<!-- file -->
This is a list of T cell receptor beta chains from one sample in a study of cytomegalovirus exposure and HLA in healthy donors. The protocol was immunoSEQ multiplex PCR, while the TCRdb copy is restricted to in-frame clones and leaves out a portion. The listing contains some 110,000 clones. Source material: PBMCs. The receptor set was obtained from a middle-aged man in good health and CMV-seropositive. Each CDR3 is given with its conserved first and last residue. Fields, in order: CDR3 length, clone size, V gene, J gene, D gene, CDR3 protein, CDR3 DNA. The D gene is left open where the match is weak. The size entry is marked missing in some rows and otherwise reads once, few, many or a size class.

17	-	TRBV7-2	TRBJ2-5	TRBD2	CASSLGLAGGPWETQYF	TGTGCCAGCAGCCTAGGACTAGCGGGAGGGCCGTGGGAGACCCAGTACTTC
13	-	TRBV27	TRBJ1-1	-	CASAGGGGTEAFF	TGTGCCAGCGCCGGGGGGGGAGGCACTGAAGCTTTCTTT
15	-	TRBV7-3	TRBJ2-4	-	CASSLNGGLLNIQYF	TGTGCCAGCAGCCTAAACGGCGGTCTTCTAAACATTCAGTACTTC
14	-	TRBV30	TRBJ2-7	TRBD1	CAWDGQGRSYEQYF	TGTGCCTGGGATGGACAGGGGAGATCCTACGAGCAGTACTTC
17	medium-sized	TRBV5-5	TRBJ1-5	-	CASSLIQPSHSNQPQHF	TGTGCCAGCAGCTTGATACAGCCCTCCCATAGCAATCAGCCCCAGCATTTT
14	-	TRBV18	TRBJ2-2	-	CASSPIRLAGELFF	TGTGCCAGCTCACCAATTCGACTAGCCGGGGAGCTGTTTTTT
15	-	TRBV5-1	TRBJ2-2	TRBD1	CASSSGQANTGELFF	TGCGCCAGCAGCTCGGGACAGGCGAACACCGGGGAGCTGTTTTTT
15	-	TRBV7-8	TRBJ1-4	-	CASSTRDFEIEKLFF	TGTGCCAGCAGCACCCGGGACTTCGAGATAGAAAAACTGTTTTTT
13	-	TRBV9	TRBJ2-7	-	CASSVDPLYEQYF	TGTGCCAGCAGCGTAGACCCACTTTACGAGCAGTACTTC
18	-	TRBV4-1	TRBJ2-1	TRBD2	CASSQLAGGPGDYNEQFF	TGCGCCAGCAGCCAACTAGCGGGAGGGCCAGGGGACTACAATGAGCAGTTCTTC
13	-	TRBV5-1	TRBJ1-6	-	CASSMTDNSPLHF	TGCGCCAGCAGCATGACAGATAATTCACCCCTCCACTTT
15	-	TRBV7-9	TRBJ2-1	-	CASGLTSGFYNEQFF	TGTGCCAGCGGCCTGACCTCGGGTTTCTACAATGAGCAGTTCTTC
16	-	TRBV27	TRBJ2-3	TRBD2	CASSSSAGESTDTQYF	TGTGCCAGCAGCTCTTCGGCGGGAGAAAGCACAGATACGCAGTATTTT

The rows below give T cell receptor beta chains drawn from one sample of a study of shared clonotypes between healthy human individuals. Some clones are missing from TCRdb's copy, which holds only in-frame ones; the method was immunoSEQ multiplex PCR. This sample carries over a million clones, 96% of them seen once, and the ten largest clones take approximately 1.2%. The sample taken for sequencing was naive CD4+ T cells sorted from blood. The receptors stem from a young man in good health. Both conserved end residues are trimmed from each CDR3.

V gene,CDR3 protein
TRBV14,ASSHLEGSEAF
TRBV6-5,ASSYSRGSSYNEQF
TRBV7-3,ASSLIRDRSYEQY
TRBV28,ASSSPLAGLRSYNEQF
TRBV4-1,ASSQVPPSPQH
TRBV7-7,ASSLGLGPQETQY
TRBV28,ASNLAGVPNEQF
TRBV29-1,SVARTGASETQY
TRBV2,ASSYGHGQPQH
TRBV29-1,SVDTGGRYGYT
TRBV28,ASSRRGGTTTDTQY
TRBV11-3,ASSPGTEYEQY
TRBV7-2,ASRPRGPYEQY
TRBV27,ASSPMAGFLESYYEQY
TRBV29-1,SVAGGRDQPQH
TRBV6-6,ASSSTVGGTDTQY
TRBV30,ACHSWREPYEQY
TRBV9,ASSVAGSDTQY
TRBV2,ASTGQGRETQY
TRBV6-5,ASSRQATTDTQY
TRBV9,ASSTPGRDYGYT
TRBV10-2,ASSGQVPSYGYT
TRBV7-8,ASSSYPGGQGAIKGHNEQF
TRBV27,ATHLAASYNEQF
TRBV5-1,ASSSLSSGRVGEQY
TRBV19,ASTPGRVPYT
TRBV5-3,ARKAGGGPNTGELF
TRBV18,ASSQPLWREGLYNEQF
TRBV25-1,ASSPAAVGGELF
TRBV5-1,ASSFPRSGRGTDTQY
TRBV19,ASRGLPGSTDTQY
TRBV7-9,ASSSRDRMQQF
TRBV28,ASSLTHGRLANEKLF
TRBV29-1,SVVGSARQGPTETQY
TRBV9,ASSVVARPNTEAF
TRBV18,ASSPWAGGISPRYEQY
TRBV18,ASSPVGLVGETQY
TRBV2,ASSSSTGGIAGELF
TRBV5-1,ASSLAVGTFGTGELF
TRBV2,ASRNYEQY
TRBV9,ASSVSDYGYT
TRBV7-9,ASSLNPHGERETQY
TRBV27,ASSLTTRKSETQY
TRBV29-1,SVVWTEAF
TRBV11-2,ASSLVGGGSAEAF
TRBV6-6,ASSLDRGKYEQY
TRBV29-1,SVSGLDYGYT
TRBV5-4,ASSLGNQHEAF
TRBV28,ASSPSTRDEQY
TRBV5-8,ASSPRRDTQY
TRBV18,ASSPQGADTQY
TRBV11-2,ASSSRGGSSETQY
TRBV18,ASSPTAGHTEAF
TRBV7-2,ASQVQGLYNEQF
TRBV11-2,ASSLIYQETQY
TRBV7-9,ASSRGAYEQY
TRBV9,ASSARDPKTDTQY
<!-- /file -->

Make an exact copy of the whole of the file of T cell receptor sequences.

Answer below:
This is a list of T cell receptor beta chains from one sample in a study of cytomegalovirus exposure and HLA in healthy donors. The protocol was immunoSEQ multiplex PCR, while the TCRdb copy is restricted to in-frame clones and leaves out a portion. The listing contains some 110,000 clones. Source material: PBMCs. The receptor set was obtained from a middle-aged man in good health and CMV-seropositive. Each CDR3 is given with its conserved first and last residue. Fields, in order: CDR3 length, clone size, V gene, J gene, D gene, CDR3 protein, CDR3 DNA. The D gene is left open where the match is weak. The size entry is marked missing in some rows and otherwise reads once, few, many or a size class.

17	-	TRBV7-2	TRBJ2-5	TRBD2	CASSLGLAGGPWETQYF	TGTGCCAGCAGCCTAGGACTAGCGGGAGGGCCGTGGGAGACCCAGTACTTC
13	-	TRBV27	TRBJ1-1	-	CASAGGGGTEAFF	TGTGCCAGCGCCGGGGGGGGAGGCACTGAAGCTTTCTTT
15	-	TRBV7-3	TRBJ2-4	-	CASSLNGGLLNIQYF	TGTGCCAGCAGCCTAAACGGCGGTCTTCTAAACATTCAGTACTTC
14	-	TRBV30	TRBJ2-7	TRBD1	CAWDGQGRSYEQYF	TGTGCCTGGGATGGACAGGGGAGATCCTACGAGCAGTACTTC
17	medium-sized	TRBV5-5	TRBJ1-5	-	CASSLIQPSHSNQPQHF	TGTGCCAGCAGCTTGATACAGCCCTCCCATAGCAATCAGCCCCAGCATTTT
14	-	TRBV18	TRBJ2-2	-	CASSPIRLAGELFF	TGTGCCAGCTCACCAATTCGACTAGCCGGGGAGCTGTTTTTT
15	-	TRBV5-1	TRBJ2-2	TRBD1	CASSSGQANTGELFF	TGCGCCAGCAGCTCGGGACAGGCGAACACCGGGGAGCTGTTTTTT
15	-	TRBV7-8	TRBJ1-4	-	CASSTRDFEIEKLFF	TGTGCCAGCAGCACCCGGGACTTCGAGATAGAAAAACTGTTTTTT
13	-	TRBV9	TRBJ2-7	-	CASSVDPLYEQYF	TGTGCCAGCAGCGTAGACCCACTTTACGAGCAGTACTTC
18	-	TRBV4-1	TRBJ2-1	TRBD2	CASSQLAGGPGDYNEQFF	TGCGCCAGCAGCCAACTAGCGGGAGGGCCAGGGGACTACAATGAGCAGTTCTTC
13	-	TRBV5-1	TRBJ1-6	-	CASSMTDNSPLHF	TGCGCCAGCAGCATGACAGATAATTCACCCCTCCACTTT
15	-	TRBV7-9	TRBJ2-1	-	CASGLTSGFYNEQFF	TGTGCCAGCGGCCTGACCTCGGGTTTCTACAATGAGCAGTTCTTC
16	-	TRBV27	TRBJ2-3	TRBD2	CASSSSAGESTDTQYF	TGTGCCAGCAGCTCTTCGGCGGGAGAAAGCACAGATACGCAGTATTTT

The rows below give T cell receptor beta chains drawn from one sample of a study of shared clonotypes between healthy human individuals. Some clones are missing from TCRdb's copy, which holds only in-frame ones; the method was immunoSEQ multiplex PCR. This sample carries over a million clones, 96% of them seen once, and the ten largest clones take approximately 1.2%. The sample taken for sequencing was naive CD4+ T cells sorted from blood. The receptors stem from a young man in good health. Both conserved end residues are trimmed from each CDR3.

V gene,CDR3 protein
TRBV14,ASSHLEGSEAF
TRBV6-5,ASSYSRGSSYNEQF
TRBV7-3,ASSLIRDRSYEQY
TRBV28,ASSSPLAGLRSYNEQF
TRBV4-1,ASSQVPPSPQH
TRBV7-7,ASSLGLGPQETQY
TRBV28,ASNLAGVPNEQF
TRBV29-1,SVARTGASETQY
TRBV2,ASSYGHGQPQH
TRBV29-1,SVDTGGRYGYT
TRBV28,ASSRRGGTTTDTQY
TRBV11-3,ASSPGTEYEQY
TRBV7-2,ASRPRGPYEQY
TRBV27,ASSPMAGFLESYYEQY
TRBV29-1,SVAGGRDQPQH
TRBV6-6,ASSSTVGGTDTQY
TRBV30,ACHSWREPYEQY
TRBV9,ASSVAGSDTQY
TRBV2,ASTGQGRETQY
TRBV6-5,ASSRQATTDTQY
TRBV9,ASSTPGRDYGYT
TRBV10-2,ASSGQVPSYGYT
TRBV7-8,ASSSYPGGQGAIKGHNEQF
TRBV27,ATHLAASYNEQF
TRBV5-1,ASSSLSSGRVGEQY
TRBV19,ASTPGRVPYT
TRBV5-3,ARKAGGGPNTGELF
TRBV18,ASSQPLWREGLYNEQF
TRBV25-1,ASSPAAVGGELF
TRBV5-1,ASSFPRSGRGTDTQY
TRBV19,ASRGLPGSTDTQY
TRBV7-9,ASSSRDRMQQF
TRBV28,ASSLTHGRLANEKLF
TRBV29-1,SVVGSARQGPTETQY
TRBV9,ASSVVARPNTEAF
TRBV18,ASSPWAGGISPRYEQY
TRBV18,ASSPVGLVGETQY
TRBV2,ASSSSTGGIAGELF
TRBV5-1,ASSLAVGTFGTGELF
TRBV2,ASRNYEQY
TRBV9,ASSVSDYGYT
TRBV7-9,ASSLNPHGERETQY
TRBV27,ASSLTTRKSETQY
TRBV29-1,SVVWTEAF
TRBV11-2,ASSLVGGGSAEAF
TRBV6-6,ASSLDRGKYEQY
TRBV29-1,SVSGLDYGYT
TRBV5-4,ASSLGNQHEAF
TRBV28,ASSPSTRDEQY
TRBV5-8,ASSPRRDTQY
TRBV18,ASSPQGADTQY
TRBV11-2,ASSSRGGSSETQY
TRBV18,ASSPTAGHTEAF
TRBV7-2,ASQVQGLYNEQF
TRBV11-2,ASSLIYQETQY
TRBV7-9,ASSRGAYEQY
TRBV9,ASSARDPKTDTQY